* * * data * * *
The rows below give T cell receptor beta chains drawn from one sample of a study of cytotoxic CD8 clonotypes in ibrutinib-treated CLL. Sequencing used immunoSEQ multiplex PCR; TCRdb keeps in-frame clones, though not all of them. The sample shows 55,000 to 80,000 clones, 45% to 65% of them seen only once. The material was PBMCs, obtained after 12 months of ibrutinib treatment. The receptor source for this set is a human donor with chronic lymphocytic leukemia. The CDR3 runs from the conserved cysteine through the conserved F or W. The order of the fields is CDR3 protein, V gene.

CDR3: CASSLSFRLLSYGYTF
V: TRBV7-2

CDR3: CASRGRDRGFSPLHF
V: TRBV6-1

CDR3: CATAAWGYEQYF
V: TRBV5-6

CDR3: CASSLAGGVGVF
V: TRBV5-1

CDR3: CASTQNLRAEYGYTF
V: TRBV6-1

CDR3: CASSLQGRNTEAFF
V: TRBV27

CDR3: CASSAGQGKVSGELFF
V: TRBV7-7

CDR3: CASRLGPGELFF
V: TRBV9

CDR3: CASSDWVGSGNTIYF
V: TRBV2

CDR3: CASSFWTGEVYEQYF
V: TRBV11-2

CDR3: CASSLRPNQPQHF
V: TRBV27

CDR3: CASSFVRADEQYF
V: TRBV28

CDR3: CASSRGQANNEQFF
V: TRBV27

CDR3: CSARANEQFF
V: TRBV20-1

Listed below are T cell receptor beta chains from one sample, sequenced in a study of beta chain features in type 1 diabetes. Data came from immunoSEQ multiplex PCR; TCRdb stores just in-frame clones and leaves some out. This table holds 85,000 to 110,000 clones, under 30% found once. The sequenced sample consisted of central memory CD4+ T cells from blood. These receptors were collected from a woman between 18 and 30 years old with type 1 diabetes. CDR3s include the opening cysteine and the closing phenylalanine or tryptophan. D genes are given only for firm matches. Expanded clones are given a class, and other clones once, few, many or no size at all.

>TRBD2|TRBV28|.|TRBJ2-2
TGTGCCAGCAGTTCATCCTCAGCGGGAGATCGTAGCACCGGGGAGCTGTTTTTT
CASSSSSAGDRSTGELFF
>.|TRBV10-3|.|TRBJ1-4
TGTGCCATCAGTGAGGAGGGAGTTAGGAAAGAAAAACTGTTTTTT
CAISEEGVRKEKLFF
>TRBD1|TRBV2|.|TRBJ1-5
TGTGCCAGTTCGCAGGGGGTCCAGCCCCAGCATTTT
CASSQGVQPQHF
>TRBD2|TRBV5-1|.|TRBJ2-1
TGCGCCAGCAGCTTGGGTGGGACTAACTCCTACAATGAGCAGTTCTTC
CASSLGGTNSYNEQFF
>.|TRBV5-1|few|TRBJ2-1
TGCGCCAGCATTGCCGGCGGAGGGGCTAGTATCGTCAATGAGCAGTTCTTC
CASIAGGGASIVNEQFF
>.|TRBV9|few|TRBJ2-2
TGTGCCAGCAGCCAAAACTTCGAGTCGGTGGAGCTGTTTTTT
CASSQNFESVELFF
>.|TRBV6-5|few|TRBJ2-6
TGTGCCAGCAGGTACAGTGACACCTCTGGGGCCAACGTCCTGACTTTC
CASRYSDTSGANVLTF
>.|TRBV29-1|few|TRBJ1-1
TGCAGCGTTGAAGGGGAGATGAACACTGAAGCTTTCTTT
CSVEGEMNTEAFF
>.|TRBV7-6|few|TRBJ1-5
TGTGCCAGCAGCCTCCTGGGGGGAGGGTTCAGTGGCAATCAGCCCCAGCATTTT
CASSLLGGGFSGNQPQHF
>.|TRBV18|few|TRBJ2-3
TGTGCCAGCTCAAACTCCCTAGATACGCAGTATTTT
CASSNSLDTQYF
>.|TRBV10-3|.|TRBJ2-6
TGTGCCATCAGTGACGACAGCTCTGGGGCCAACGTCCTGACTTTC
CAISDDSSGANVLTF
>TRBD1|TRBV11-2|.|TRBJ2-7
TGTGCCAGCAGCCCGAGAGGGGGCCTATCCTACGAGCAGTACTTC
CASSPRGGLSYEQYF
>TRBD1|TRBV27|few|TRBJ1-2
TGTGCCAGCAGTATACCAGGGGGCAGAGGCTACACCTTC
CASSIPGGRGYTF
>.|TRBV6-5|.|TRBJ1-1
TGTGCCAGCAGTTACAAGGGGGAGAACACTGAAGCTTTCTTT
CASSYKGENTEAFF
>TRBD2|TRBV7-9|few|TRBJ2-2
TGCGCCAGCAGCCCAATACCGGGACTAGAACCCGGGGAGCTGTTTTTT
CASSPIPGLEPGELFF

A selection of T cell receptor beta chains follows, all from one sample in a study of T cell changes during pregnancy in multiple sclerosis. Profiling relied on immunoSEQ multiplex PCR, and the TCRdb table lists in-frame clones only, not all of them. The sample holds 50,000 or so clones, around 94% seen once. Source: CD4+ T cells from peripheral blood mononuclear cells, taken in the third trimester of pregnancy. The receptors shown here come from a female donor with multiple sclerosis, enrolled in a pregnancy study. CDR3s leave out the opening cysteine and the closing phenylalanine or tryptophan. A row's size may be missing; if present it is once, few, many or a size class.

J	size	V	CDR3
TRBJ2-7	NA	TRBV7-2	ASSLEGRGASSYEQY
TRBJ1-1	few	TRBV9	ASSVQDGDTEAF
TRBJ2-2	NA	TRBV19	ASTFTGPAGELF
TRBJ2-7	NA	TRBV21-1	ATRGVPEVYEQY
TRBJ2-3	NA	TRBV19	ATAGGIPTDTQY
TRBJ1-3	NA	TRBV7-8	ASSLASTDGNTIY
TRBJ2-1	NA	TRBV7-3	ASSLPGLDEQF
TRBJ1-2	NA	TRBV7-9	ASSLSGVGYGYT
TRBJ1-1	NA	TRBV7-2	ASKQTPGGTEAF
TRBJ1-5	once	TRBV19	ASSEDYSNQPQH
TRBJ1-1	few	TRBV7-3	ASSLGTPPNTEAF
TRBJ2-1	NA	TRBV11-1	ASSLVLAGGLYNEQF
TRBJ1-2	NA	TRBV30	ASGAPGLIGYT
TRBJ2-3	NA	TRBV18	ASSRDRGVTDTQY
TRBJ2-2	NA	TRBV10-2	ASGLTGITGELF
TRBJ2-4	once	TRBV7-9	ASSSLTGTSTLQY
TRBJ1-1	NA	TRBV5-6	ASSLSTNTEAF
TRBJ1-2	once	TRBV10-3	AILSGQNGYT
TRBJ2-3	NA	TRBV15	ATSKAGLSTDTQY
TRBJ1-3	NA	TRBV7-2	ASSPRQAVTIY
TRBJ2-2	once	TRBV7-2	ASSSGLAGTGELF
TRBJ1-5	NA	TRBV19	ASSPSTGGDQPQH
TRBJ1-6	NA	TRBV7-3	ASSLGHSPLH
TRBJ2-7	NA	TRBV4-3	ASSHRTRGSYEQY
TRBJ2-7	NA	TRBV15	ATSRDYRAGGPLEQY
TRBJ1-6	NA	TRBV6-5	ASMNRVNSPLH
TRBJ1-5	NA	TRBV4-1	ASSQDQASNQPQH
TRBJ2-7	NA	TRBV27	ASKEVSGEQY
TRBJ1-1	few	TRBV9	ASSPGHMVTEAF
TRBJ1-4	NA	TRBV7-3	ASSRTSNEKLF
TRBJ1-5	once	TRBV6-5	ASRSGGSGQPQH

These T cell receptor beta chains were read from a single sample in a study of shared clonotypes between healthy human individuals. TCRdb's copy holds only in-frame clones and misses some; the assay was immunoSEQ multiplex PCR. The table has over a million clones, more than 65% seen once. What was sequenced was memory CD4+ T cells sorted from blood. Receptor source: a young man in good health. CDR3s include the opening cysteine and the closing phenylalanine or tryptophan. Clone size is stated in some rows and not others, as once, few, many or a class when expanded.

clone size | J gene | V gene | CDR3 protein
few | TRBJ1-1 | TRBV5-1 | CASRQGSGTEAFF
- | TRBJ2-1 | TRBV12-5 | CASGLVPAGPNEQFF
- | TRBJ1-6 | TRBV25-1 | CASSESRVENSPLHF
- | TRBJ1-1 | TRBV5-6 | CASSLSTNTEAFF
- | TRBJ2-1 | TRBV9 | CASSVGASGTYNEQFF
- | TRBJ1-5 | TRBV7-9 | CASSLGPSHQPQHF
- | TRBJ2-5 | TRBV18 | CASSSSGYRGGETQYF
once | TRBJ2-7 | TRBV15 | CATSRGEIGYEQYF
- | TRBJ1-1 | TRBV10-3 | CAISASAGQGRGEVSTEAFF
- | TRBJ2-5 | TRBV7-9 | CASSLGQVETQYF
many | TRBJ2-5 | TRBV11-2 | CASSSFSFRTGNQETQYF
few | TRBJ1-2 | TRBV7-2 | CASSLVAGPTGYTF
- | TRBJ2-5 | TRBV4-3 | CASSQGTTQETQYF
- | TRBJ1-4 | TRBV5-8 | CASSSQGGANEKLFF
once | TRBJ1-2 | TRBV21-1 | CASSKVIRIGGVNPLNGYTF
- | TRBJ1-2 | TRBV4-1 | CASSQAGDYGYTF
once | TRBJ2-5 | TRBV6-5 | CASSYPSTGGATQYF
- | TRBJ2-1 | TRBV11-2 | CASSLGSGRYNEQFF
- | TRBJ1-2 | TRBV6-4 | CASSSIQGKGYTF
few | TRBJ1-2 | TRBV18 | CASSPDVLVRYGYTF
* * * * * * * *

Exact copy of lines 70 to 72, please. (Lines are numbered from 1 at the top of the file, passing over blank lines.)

>.|TRBV6-5|.|TRBJ1-1
TGTGCCAGCAGTTACAAGGGGGAGAACACTGAAGCTTTCTTT
CASSYKGENTEAFF